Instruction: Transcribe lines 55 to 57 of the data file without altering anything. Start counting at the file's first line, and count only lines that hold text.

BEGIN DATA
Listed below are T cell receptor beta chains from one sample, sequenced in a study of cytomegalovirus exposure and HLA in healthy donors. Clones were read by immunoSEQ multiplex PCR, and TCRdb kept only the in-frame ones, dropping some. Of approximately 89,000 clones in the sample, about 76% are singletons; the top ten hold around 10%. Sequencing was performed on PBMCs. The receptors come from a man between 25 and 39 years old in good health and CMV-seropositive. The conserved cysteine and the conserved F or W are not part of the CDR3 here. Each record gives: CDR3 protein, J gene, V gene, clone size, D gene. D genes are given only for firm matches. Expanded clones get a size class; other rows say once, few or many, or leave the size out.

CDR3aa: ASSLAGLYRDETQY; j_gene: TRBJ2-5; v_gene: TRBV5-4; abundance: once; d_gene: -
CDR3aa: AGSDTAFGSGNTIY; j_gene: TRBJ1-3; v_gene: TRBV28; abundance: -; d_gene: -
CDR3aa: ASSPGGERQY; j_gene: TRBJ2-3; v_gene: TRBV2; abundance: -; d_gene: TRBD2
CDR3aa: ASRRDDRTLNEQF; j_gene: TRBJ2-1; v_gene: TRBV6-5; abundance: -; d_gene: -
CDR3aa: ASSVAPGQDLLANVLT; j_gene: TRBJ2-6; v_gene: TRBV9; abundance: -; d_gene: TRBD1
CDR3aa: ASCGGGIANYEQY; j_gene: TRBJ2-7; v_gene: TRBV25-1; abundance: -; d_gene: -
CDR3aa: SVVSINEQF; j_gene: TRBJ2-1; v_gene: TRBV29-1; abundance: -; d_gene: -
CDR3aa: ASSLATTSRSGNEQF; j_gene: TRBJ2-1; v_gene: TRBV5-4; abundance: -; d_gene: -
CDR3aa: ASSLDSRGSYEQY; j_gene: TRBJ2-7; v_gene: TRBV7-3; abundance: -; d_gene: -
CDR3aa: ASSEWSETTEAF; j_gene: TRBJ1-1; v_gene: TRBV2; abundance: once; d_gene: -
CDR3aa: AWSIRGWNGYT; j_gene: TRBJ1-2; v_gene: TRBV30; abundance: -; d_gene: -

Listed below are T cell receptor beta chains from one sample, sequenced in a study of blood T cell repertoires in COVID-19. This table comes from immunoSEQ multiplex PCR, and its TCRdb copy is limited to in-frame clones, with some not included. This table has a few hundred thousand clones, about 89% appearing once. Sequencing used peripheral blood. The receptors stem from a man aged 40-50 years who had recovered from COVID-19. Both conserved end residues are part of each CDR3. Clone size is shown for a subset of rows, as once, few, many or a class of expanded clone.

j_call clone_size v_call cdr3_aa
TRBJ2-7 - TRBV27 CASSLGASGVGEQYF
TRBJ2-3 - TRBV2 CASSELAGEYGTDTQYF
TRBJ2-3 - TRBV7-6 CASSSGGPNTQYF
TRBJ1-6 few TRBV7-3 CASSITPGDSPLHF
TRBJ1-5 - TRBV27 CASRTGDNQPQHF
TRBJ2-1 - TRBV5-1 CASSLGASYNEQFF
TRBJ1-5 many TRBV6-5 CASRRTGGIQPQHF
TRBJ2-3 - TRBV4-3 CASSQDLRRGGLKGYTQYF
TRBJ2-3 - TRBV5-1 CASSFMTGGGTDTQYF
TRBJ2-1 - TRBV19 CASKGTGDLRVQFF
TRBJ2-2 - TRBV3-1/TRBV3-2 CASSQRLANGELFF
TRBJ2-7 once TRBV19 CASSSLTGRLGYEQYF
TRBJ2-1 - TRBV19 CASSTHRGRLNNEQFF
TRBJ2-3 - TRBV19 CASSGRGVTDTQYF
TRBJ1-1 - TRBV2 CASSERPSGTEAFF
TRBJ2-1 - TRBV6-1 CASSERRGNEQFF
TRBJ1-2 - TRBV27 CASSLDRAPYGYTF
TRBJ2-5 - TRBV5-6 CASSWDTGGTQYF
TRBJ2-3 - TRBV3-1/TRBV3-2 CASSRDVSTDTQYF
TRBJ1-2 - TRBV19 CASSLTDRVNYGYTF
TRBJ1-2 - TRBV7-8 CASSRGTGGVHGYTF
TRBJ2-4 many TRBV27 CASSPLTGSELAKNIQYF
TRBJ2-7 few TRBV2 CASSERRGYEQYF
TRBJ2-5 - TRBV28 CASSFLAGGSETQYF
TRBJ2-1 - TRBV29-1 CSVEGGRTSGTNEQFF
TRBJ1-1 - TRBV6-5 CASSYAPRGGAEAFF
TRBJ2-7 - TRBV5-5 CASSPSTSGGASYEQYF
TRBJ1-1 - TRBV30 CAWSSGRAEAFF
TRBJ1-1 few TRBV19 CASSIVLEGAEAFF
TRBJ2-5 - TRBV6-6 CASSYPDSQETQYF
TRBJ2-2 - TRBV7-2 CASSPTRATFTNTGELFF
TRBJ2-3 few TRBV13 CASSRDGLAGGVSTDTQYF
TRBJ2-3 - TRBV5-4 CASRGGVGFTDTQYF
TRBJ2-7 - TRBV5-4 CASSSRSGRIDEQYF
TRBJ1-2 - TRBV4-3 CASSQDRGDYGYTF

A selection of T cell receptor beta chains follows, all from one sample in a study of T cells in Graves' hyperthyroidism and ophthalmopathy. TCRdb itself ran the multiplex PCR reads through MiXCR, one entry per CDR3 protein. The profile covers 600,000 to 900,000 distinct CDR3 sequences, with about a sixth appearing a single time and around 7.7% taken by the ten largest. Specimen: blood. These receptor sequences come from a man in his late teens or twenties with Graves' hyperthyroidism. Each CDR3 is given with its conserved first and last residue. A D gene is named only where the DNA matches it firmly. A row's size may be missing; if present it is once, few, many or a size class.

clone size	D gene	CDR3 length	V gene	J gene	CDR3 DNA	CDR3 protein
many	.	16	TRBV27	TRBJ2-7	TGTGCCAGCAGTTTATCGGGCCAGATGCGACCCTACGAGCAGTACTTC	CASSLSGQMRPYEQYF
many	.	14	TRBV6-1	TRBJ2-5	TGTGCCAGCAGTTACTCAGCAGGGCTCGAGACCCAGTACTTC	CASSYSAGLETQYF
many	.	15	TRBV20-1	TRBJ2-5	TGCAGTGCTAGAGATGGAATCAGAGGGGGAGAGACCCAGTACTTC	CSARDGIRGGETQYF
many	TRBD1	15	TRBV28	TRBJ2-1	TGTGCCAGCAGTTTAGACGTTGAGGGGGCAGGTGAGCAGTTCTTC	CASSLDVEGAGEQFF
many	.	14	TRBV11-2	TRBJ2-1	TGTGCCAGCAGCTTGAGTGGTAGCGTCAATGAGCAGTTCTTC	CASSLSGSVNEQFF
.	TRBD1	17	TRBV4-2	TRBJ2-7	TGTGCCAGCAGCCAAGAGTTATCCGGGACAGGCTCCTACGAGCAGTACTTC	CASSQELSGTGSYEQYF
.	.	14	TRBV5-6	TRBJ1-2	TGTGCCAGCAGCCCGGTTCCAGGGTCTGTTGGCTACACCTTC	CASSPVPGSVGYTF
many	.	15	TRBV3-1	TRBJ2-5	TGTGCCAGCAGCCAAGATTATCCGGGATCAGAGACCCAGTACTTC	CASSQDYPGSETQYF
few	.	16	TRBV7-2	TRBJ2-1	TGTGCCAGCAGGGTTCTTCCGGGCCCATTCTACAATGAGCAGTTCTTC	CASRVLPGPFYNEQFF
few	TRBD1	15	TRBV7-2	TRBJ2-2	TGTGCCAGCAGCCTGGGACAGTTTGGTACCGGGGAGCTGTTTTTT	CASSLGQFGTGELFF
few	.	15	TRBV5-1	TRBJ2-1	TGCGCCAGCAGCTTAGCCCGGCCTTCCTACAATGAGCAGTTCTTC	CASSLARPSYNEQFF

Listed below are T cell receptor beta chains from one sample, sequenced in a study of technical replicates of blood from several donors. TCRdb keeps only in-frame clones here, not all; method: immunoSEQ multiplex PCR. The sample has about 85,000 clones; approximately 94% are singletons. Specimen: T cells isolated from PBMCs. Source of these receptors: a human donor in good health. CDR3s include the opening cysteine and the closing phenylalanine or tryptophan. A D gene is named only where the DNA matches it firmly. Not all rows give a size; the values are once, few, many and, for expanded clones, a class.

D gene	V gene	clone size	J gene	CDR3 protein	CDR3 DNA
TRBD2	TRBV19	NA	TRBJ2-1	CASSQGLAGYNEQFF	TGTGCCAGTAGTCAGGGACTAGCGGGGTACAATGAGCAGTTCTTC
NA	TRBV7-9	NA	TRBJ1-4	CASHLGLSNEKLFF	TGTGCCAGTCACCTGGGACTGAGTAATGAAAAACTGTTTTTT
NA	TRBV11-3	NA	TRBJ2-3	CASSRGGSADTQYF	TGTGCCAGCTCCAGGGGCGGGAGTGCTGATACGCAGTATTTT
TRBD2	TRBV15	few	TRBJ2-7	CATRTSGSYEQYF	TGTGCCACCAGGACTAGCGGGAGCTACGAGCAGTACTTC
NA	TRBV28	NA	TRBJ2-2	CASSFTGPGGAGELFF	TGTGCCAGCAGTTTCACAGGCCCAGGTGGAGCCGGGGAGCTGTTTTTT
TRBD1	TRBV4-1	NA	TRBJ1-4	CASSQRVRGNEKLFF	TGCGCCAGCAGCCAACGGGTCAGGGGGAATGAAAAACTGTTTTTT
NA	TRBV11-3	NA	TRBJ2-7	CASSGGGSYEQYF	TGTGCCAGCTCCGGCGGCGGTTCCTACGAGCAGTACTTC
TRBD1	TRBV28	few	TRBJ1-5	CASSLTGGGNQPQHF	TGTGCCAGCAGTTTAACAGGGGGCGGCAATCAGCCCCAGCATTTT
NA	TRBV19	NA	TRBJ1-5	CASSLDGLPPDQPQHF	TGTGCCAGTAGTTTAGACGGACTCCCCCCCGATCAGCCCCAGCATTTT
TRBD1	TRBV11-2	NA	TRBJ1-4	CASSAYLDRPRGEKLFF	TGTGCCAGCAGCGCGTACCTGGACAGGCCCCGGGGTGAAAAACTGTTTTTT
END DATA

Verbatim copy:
many	TRBD1	15	TRBV28	TRBJ2-1	TGTGCCAGCAGTTTAGACGTTGAGGGGGCAGGTGAGCAGTTCTTC	CASSLDVEGAGEQFF
many	.	14	TRBV11-2	TRBJ2-1	TGTGCCAGCAGCTTGAGTGGTAGCGTCAATGAGCAGTTCTTC	CASSLSGSVNEQFF
.	TRBD1	17	TRBV4-2	TRBJ2-7	TGTGCCAGCAGCCAAGAGTTATCCGGGACAGGCTCCTACGAGCAGTACTTC	CASSQELSGTGSYEQYF